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How to Help a Suicidal Friend

Here are some tips to help guide you through supporting and seeking help for a friend or loved one who is considering taking their life.

By Christopher Lukas

It’s horrifying when someone you know kills him or herself.

But it can be almost as bad when that person talks about suicide. Many, many more people talk about it than do it, which leaves an appalling dilemma: do we take them seriously? If not, how do we handle the threat? If we do think they intend to kill themselves, what do we do?

Often, not having recognized that the person is actually depressed – especially among young people, for whom depression sometimes takes different forms – we dismiss the threat as an “attempt to control us.”

Experts suggest that we take all threats of suicide seriously. It is not a good thing to say, “Hey, I don’t think you’re going to do that.” It is a good thing to say, “Let’s get you some help.”

That help can take all sorts of forms. It can be an immediate visit to a psychiatrist, or a hospital, or a psychotherapist. It can be a promise to find someone for the person to talk to. Experts also suggest that it can be a good thing to say, “I want you to promise me something: Don’t do anything terrible to yourself until we get a chance to get you some relief.” In fact, some therapists even make a “bargain” with the depressed person: “Promise me you won’t try anything that will harm you, and I’ll work with you to get you feeling better.” Surprisingly, even with those who have really meant to kill themselves, this promise can sometimes work to stave off the attempted suicide.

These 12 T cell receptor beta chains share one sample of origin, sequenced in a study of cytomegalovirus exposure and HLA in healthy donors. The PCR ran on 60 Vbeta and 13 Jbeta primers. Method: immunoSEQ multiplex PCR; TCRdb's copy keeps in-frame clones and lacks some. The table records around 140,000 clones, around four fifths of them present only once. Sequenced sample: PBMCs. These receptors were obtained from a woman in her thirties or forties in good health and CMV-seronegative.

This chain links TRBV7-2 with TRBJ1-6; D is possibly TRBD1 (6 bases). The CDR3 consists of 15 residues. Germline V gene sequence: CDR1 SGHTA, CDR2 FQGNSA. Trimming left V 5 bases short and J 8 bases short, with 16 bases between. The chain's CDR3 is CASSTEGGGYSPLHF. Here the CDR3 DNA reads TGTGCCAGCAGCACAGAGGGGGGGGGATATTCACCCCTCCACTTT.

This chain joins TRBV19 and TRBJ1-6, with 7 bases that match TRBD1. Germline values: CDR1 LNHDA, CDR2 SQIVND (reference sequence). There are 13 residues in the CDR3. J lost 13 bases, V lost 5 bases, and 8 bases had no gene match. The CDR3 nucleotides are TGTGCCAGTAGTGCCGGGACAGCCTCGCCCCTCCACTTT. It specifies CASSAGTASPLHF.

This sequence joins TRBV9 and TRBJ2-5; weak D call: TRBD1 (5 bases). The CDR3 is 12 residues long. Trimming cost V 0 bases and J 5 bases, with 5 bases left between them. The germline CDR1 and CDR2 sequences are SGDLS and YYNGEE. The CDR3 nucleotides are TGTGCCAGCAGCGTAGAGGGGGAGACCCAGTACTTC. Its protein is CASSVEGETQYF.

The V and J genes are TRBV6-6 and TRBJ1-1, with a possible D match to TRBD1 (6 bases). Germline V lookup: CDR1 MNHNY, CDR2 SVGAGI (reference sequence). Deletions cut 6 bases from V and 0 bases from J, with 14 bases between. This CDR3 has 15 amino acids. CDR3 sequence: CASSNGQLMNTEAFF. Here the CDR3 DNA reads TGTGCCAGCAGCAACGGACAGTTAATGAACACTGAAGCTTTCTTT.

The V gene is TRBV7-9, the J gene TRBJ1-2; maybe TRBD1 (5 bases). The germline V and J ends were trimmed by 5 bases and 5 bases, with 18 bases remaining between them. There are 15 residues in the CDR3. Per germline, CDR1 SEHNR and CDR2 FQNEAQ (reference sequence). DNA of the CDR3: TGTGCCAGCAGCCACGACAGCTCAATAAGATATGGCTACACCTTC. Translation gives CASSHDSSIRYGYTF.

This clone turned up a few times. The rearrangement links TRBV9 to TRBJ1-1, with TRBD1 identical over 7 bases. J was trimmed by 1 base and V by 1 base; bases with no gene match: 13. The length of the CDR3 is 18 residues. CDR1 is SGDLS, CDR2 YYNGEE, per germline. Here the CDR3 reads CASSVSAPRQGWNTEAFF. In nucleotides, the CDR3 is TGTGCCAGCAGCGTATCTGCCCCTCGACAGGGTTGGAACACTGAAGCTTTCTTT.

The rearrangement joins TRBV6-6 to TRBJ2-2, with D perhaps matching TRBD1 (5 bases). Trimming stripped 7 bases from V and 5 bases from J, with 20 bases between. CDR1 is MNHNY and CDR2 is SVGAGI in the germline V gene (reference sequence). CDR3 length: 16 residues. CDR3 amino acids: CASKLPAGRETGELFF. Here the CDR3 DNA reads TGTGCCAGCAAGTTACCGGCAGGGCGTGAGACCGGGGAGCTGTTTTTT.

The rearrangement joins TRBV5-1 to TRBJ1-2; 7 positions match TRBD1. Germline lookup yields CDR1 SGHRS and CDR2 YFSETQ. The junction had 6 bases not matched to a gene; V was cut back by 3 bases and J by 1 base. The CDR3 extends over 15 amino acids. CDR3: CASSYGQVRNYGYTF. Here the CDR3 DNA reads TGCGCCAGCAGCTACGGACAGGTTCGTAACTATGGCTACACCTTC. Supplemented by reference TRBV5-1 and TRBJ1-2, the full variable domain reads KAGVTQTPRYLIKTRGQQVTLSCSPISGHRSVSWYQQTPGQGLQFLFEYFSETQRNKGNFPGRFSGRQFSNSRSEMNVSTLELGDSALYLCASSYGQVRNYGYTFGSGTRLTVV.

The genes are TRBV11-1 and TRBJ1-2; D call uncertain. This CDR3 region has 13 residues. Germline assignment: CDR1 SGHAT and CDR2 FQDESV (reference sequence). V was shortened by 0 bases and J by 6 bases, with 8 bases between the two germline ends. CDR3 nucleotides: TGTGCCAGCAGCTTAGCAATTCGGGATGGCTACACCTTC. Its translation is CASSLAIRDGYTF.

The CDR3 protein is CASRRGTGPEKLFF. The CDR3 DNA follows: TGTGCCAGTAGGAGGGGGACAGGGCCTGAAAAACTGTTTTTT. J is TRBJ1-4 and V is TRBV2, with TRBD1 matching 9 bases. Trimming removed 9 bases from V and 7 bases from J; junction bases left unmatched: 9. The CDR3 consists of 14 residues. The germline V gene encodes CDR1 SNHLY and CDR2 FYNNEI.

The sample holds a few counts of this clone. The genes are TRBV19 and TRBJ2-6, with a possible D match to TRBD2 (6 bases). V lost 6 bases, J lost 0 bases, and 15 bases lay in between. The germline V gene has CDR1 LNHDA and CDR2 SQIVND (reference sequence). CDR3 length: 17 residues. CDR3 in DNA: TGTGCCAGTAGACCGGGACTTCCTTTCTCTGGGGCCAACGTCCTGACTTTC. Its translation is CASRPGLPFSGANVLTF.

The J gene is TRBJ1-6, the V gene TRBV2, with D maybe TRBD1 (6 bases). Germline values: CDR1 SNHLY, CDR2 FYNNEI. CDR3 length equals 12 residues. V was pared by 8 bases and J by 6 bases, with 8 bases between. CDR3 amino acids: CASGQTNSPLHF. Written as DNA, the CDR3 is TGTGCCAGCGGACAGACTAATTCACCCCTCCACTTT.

And as Edwin Shneidman, founder of the American Association of Suicidology, has said, “A suicide postponed is a suicide prevented, even if only for a day at a time.”

All of this can be very difficult to achieve. If you’re the parent of a teenager with whom you have been struggling – to fix up his room; to produce better grades; to stop experimenting with drugs or alcohol – the threat or perceived threat of suicide can be not just frightening, but infuriating. Everyone may be angry, so offering help in a way that is perceived as help may be difficult.
For friends of teens, who like to think of themselves as macho or impervious to death, the threat of suicide may seem like an idle boast.

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